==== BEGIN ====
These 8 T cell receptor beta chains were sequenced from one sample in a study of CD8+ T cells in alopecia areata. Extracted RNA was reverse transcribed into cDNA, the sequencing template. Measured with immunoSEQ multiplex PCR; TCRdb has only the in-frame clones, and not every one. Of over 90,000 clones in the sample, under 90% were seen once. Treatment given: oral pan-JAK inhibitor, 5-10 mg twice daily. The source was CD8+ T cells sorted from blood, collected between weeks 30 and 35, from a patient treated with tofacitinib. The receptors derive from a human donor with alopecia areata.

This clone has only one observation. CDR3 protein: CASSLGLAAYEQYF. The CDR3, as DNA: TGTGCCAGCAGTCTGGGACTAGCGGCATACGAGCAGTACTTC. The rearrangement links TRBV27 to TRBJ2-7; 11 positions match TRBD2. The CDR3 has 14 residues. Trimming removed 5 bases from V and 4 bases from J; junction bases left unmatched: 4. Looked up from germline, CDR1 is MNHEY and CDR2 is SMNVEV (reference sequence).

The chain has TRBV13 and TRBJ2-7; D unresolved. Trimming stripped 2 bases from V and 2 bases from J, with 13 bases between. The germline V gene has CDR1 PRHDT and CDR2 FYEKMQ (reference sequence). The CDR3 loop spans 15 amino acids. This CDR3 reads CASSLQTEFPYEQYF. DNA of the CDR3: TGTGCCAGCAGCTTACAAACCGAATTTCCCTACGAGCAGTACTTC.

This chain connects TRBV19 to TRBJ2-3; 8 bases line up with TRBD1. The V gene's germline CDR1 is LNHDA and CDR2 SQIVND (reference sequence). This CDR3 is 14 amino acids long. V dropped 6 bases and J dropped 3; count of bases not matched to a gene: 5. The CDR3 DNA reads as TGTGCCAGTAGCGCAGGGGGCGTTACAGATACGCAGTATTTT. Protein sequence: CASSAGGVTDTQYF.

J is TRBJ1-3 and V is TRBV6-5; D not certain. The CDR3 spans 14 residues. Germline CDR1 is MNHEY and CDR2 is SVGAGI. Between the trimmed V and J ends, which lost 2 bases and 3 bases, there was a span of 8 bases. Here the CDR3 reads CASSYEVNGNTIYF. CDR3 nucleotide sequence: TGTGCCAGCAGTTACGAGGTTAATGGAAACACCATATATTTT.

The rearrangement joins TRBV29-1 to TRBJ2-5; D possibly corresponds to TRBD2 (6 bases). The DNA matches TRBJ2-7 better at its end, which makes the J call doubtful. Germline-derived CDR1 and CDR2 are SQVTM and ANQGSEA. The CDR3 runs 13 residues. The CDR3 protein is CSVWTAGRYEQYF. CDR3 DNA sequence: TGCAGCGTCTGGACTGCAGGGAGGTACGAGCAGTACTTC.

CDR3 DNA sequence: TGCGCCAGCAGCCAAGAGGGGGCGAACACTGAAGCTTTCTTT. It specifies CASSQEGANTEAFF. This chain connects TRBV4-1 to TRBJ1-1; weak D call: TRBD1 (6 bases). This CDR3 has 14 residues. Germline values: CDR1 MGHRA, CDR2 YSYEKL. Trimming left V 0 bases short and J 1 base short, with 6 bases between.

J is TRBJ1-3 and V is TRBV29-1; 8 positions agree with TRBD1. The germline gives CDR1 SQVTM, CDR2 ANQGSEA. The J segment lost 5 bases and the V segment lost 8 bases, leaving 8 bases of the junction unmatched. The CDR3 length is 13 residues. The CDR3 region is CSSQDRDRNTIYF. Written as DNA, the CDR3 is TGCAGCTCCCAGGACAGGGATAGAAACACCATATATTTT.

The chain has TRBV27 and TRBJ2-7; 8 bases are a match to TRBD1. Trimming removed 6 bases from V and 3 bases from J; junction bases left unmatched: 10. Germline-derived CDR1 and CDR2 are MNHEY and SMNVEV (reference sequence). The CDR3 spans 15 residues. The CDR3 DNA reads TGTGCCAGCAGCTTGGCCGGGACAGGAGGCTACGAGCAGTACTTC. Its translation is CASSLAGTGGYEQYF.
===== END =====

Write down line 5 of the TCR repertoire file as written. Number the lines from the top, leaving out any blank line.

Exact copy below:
J is TRBJ1-3 and V is TRBV6-5; D not certain. The CDR3 spans 14 residues. Germline CDR1 is MNHEY and CDR2 is SVGAGI. Between the trimmed V and J ends, which lost 2 bases and 3 bases, there was a span of 8 bases. Here the CDR3 reads CASSYEVNGNTIYF. CDR3 nucleotide sequence: TGTGCCAGCAGTTACGAGGTTAATGGAAACACCATATATTTT.